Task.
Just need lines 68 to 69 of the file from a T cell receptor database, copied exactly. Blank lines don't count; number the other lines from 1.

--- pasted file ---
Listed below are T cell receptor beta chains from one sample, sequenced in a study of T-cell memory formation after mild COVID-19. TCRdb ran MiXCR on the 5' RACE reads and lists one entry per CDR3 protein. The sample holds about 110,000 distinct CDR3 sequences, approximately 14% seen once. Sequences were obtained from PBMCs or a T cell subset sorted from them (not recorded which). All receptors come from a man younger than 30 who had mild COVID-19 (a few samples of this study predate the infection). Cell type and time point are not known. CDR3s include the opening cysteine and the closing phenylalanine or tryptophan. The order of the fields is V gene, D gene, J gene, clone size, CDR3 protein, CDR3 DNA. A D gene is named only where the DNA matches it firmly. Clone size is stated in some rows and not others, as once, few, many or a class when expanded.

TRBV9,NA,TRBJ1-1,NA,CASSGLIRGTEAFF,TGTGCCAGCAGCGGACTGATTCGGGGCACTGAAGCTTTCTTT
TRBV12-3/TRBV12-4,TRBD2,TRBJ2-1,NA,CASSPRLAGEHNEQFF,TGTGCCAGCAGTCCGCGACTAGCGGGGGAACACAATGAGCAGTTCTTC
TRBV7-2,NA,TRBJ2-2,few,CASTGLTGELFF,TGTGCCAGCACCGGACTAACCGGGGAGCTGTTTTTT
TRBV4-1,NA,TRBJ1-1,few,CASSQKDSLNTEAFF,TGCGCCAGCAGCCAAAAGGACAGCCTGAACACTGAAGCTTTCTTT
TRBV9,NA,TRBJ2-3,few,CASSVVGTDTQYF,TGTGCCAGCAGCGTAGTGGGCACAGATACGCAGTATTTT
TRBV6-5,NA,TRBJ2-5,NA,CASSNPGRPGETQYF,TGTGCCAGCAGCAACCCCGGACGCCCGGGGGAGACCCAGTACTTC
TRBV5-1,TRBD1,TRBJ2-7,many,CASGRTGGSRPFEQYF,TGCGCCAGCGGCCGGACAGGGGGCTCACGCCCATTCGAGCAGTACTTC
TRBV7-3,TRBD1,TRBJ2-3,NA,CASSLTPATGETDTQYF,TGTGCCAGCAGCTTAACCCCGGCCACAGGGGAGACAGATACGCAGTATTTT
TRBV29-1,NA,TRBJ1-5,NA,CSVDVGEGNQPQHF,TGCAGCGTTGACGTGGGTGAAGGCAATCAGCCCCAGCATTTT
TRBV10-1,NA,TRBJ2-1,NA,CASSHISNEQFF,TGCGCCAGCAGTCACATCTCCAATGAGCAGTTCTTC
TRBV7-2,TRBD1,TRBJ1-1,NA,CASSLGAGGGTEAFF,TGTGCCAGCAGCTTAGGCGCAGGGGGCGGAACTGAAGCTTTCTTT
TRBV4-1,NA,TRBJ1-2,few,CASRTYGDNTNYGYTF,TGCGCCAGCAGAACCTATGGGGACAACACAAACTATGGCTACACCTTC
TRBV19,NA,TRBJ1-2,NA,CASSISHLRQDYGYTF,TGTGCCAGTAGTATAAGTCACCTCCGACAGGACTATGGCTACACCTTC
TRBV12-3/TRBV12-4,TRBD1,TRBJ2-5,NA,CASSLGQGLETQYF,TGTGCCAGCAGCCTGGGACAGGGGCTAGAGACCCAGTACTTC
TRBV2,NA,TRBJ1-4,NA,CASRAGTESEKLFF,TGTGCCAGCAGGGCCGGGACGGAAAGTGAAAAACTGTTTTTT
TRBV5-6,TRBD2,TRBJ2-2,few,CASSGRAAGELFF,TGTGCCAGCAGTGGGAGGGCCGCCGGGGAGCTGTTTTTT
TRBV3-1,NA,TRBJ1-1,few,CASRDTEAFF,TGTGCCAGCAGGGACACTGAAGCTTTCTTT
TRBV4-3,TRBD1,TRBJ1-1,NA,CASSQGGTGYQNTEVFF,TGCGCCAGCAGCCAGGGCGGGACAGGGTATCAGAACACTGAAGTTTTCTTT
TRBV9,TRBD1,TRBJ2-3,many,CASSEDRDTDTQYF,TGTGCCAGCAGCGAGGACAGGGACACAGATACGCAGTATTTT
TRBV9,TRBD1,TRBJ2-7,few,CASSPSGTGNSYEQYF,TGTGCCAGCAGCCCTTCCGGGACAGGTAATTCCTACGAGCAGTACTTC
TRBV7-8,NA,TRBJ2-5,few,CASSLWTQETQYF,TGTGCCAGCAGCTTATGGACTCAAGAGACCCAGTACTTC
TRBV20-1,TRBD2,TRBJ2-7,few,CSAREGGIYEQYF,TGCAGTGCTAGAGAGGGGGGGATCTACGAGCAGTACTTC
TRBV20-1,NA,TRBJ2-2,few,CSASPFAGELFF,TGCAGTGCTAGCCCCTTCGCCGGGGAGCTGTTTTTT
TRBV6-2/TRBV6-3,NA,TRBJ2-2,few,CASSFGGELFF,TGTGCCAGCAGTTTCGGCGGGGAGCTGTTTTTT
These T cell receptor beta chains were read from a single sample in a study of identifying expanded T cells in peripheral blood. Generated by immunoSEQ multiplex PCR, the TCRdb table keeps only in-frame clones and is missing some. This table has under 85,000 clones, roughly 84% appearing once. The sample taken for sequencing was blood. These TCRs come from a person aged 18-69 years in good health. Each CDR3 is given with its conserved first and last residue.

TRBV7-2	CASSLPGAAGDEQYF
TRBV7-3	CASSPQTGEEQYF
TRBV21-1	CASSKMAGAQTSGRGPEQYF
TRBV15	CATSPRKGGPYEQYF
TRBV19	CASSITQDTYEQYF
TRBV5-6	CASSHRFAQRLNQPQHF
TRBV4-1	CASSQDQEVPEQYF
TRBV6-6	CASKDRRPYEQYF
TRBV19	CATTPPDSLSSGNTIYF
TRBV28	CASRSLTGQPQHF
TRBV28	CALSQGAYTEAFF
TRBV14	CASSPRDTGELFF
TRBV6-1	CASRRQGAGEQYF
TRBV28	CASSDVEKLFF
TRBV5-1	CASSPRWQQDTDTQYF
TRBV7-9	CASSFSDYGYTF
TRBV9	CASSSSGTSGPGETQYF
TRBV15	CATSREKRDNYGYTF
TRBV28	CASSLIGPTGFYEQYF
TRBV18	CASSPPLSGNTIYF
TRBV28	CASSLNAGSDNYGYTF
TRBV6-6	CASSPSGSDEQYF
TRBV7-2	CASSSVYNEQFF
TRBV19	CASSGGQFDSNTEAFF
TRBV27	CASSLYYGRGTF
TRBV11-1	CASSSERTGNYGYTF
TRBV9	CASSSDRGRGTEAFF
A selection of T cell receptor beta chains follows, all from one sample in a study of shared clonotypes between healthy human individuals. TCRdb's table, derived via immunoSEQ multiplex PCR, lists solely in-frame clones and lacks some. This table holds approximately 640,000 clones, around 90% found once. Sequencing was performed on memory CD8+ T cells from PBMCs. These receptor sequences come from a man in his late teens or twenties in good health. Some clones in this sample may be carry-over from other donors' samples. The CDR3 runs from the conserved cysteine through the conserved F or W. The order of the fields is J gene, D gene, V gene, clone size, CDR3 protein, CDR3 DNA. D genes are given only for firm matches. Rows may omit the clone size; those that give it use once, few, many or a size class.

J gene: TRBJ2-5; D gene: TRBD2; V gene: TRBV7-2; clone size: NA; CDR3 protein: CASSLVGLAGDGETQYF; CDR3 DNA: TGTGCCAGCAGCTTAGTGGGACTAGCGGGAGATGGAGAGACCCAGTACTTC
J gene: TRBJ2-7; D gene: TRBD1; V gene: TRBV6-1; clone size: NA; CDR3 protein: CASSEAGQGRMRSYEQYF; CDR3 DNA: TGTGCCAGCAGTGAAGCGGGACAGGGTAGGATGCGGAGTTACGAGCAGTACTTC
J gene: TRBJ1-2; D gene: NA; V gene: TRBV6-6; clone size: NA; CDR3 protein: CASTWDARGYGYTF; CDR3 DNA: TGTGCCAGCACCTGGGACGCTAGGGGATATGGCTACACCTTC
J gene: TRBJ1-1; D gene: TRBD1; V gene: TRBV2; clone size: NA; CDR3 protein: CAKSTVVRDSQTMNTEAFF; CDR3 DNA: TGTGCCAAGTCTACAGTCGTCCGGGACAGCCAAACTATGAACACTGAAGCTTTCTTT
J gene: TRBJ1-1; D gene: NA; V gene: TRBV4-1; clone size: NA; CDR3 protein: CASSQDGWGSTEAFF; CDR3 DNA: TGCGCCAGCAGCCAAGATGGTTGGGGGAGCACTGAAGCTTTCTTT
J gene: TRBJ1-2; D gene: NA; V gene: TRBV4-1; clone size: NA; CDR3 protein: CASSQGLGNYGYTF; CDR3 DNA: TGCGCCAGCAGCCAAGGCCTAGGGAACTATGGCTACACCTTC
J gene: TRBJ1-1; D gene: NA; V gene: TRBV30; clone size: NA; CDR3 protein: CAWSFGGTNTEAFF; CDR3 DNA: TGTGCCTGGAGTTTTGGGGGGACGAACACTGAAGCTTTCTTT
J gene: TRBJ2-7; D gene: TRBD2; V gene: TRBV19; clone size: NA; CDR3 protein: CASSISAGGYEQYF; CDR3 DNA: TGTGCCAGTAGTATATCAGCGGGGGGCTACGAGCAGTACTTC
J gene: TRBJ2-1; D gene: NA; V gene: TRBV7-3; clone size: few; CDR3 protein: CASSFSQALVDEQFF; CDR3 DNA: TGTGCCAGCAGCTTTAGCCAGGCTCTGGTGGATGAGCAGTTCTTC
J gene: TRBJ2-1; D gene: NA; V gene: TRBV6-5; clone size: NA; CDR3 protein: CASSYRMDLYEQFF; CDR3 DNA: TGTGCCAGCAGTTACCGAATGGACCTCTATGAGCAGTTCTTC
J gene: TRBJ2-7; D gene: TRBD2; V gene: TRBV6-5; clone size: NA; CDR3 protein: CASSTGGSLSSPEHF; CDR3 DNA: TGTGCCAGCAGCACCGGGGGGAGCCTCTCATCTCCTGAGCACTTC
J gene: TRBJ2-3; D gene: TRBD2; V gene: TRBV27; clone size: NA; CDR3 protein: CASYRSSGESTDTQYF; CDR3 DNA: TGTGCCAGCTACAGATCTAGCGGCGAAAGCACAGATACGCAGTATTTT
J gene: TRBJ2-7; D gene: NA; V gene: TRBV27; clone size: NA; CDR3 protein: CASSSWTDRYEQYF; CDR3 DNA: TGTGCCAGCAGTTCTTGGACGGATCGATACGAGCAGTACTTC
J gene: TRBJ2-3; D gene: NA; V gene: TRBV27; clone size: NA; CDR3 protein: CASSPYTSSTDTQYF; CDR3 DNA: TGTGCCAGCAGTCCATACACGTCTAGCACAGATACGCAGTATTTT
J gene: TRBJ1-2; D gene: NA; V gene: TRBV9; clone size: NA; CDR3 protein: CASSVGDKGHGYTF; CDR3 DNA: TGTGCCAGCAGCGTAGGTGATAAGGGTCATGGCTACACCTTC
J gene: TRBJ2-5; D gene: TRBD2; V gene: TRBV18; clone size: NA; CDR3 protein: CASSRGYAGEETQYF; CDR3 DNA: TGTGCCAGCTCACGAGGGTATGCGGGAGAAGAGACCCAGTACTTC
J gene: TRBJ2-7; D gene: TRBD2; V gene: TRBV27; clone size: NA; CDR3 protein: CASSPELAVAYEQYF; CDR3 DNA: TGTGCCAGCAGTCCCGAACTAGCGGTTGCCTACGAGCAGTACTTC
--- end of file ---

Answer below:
J gene: TRBJ2-3; D gene: NA; V gene: TRBV27; clone size: NA; CDR3 protein: CASSPYTSSTDTQYF; CDR3 DNA: TGTGCCAGCAGTCCATACACGTCTAGCACAGATACGCAGTATTTT
J gene: TRBJ1-2; D gene: NA; V gene: TRBV9; clone size: NA; CDR3 protein: CASSVGDKGHGYTF; CDR3 DNA: TGTGCCAGCAGCGTAGGTGATAAGGGTCATGGCTACACCTTC